So how does Choi Soon-sil fit in? In 2014, Lee Kun-hee suffered a serious heart attack, requiring hospitalization. This hospitalization was prolonged, prompting many to wonder if Lee was still alive or perhaps being kept alive artificially to buy time for a more orderly transition of power to his children. Despite the illness and lack of any meaningful appearances in public since, Lee Kun-hee’s Samsung holdings and position as chairman were maintained. This suggested one of two things: either 1) there was internal dispute over how to transfer power or 2) the process of transferring networked shares to other companies was not yet complete, requiring the elder Lee’s position as a personal stakeholder be preserved.
Although it remains unclear exactly how many dealings Choi Soon-sil had with the Lee family, one example clearly shows how Choi fit into their dynastic ambitions. That example is the 2015 merger between two Samsung affiliates: Cheil Industries and Samsung C&T. Both Cheil and C&T were critical holders of stock in the Lee family ownership network. However, Lee control over C&T had grown tenuous over the years with an increasing proportion of shares being held by outside investors, most notably the U.S. hedge fund Elliot, which had, on numerous occasions, openly declared its intentions to undermine and loosen Lee family control of Samsung ownership by competing for various companies in the ownership network.
The purpose of the 2015 merger, therefore, was to consolidate Lee power by combining C&T with Cheil, the latter a company with 42 percent of its stock owned by the Lee family. To make the deal happen, the Lee family needed two things. The first was a devaluation of C&T so C&T’s pre-merger ownership would not dilute the post-merger ownership too much, threatening Lee family control. This devaluation was handled by offering an unfavorable share exchange in which one C&T share was exchanged for 0.35 shares of Cheil, severely diminishing C&T ownership of the merged company. Elliot and a host of international NGOs criticized this rate as unfair but the Korean government approved it anyway. We now know key figures in the government were directly pressured by the Blue House through Choi connections to achieve this approval.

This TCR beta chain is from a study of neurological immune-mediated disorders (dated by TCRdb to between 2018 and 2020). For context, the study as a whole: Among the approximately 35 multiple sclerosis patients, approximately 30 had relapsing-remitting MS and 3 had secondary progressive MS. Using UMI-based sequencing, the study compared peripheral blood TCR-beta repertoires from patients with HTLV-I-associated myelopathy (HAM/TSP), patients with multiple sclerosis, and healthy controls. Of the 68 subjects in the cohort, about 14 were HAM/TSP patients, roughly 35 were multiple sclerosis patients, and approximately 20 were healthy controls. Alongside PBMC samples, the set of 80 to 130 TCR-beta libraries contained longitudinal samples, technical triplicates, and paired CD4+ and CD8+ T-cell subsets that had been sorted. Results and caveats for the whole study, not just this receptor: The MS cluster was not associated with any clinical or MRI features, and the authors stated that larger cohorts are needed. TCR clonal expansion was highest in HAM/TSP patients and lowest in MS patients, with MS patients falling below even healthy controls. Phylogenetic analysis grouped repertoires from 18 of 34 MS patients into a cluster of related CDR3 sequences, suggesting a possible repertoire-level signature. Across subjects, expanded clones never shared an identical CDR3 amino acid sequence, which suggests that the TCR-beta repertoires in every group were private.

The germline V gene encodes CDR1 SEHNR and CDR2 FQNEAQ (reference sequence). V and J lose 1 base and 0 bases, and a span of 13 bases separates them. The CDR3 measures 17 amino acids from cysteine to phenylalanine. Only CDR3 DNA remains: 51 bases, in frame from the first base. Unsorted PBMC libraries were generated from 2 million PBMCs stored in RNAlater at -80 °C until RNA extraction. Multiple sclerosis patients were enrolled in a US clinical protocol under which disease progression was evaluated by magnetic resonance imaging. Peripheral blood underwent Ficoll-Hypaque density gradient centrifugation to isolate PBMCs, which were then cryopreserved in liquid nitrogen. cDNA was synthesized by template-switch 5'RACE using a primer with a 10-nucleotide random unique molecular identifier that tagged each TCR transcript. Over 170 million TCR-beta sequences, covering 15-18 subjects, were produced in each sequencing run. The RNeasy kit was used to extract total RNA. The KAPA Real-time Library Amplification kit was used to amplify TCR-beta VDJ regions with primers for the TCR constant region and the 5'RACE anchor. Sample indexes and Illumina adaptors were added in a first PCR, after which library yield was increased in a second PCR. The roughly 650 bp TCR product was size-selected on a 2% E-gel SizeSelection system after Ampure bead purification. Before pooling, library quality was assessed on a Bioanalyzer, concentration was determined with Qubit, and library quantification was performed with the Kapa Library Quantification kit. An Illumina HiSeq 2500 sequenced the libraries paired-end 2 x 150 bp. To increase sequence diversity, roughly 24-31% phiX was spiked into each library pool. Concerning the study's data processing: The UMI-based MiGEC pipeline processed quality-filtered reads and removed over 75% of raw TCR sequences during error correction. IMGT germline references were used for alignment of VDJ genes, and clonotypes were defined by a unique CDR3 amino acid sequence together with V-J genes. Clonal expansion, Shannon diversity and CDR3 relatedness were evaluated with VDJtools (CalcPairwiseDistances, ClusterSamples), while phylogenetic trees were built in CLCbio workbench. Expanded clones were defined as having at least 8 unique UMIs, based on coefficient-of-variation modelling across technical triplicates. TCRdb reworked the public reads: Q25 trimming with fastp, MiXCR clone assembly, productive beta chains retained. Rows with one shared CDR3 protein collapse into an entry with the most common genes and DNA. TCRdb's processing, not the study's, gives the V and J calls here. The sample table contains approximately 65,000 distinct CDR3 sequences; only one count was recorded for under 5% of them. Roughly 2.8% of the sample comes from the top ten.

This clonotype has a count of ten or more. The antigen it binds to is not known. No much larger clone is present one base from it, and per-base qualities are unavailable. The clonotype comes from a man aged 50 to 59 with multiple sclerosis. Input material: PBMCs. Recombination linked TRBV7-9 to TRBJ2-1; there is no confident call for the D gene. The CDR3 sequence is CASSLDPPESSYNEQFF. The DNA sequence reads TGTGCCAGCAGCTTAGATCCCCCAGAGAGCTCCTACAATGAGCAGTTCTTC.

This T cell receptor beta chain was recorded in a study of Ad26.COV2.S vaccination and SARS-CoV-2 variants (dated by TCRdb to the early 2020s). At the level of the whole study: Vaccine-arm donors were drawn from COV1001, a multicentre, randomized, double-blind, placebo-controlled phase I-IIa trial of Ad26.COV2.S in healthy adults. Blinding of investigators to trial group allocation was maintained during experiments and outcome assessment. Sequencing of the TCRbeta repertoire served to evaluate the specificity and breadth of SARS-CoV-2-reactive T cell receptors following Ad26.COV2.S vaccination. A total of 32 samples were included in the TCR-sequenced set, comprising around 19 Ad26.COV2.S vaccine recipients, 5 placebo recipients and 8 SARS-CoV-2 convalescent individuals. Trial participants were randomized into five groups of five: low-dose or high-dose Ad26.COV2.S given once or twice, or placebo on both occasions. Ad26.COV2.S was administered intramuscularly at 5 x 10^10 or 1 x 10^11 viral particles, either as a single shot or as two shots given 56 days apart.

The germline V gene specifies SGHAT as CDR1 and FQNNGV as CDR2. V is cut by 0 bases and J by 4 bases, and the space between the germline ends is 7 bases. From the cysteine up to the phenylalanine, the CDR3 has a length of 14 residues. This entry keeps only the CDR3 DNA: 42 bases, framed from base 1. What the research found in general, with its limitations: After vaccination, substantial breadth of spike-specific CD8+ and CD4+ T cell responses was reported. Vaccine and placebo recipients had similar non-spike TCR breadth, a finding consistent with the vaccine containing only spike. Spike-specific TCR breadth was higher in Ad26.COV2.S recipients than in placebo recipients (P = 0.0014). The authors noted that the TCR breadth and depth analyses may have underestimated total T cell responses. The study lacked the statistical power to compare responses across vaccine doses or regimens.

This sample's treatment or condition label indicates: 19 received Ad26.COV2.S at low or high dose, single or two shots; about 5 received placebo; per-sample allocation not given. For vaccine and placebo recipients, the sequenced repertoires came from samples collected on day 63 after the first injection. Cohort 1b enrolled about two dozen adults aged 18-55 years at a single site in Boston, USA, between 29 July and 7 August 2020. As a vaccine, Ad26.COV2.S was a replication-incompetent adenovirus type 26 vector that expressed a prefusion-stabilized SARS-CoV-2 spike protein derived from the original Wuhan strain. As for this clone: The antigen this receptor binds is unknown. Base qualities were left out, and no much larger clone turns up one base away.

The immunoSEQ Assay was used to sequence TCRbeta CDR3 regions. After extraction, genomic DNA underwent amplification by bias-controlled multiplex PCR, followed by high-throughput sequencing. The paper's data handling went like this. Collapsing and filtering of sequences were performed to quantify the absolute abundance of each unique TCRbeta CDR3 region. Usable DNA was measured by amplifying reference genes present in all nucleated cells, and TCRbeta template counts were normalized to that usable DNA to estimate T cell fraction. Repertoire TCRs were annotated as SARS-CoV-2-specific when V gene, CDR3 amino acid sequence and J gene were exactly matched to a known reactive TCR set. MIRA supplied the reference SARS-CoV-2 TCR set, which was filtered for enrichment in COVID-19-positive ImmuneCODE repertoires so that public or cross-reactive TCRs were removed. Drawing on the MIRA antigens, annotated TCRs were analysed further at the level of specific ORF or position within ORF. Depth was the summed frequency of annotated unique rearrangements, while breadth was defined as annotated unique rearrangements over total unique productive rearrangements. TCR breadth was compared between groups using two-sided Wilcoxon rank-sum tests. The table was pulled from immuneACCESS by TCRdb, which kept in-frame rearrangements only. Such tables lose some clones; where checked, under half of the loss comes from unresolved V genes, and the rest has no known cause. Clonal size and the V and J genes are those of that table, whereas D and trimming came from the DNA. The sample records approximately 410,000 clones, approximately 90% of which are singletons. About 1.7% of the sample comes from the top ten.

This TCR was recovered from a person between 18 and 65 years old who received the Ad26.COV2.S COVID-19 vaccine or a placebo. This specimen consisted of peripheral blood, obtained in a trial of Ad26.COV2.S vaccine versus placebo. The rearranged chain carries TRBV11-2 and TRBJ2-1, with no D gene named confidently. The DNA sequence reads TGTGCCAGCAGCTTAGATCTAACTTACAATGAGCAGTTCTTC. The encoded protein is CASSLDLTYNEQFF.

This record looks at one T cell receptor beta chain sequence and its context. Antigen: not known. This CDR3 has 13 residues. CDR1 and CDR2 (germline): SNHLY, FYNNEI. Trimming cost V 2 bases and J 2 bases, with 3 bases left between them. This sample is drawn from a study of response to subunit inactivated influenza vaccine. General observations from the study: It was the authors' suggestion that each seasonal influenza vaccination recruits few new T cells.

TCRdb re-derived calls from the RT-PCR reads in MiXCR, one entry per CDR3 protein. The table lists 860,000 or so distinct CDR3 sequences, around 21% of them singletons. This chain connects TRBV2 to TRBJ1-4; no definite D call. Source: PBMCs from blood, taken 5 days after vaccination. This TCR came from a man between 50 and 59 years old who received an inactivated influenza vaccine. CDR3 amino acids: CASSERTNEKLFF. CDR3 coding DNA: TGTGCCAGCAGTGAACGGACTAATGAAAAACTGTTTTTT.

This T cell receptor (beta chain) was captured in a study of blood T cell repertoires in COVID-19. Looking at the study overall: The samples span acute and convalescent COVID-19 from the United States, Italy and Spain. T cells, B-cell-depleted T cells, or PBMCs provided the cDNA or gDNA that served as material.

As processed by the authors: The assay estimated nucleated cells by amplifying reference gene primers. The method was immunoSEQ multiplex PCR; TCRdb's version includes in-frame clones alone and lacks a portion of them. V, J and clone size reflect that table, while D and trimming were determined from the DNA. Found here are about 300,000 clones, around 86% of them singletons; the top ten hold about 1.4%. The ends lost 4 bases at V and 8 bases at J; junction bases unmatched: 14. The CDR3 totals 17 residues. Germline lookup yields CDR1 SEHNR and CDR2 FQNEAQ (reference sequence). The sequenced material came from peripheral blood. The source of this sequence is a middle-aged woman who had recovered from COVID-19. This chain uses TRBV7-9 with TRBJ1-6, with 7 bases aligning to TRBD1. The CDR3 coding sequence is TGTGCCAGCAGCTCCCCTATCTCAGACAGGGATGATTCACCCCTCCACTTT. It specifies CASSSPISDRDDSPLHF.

The second thing required for a successful merger was a two-thirds majority vote of shareholders. With Elliot and its 7 percent of shares vehemently against the merger, the Lee family needed to convince another key shareholder to get on board. This partner was the National Pension Service (NPS), a government organization that provided pensions for all retired Koreans who paid the pension tax. This entity, before merger, held an 11.6 percent stake in C&T. Although the merger was obviously disadvantageous for the NPS, the NPS voted in favor anyway, resulting in an estimated loss in value of about $1.5 billion. As was the case for the rate approval, we now know Choi’s network in the Blue House was instrumental in pressuring the head of the NPS, Moon Hyung-pyo, and others to vote in favor of the merger.
Despite the obviously illegal aspects of the merger, another important angle that comes into play in these collaborations between corporation and government is highlighted by Korea’s high export dependency. Samsung’s businesses and affiliates account for about 17 percent of Korea’s entire GDP. This makes Samsung a critical cog in the Korean economic wheel, one that the Korean government can ill afford to have fall from Korean hands. With over 100,000 domestic employees and even more domestic businesses supported by Samsung, the potential loss of control to foreign investors like Elliot would likely be devastating, resulting in the mass exodus of manufacturing and financial centers to other countries with lower labor costs and more lenient tax laws. It is, therefore, actually in the Korean government’s long-term interest to maintain Korean ownership of Samsung.
Now that Lee Jae-yong has been indicted, it remains unclear what will happen next. Lee’s indictment was followed by the swift closure of the Corporate Strategy Office, likely to protect it from becoming a target of further investigations. The upcoming trials will likely be long and drawn-out. Prison time for Lee is a real possibility but the length remains uncertain. It is conceivable a lengthy sentence could shake the foundations of Korean hegemony over Samsung, an opportunity foreign investors have long been licking their chops over. Although most Koreans will likely be cheering for more prison time, many should also be aware of the potential economic consequences.
Justin Fendos is a professor at Dongseo University in South Korea and the associate director of the Tan School at Fudan University in Shanghai.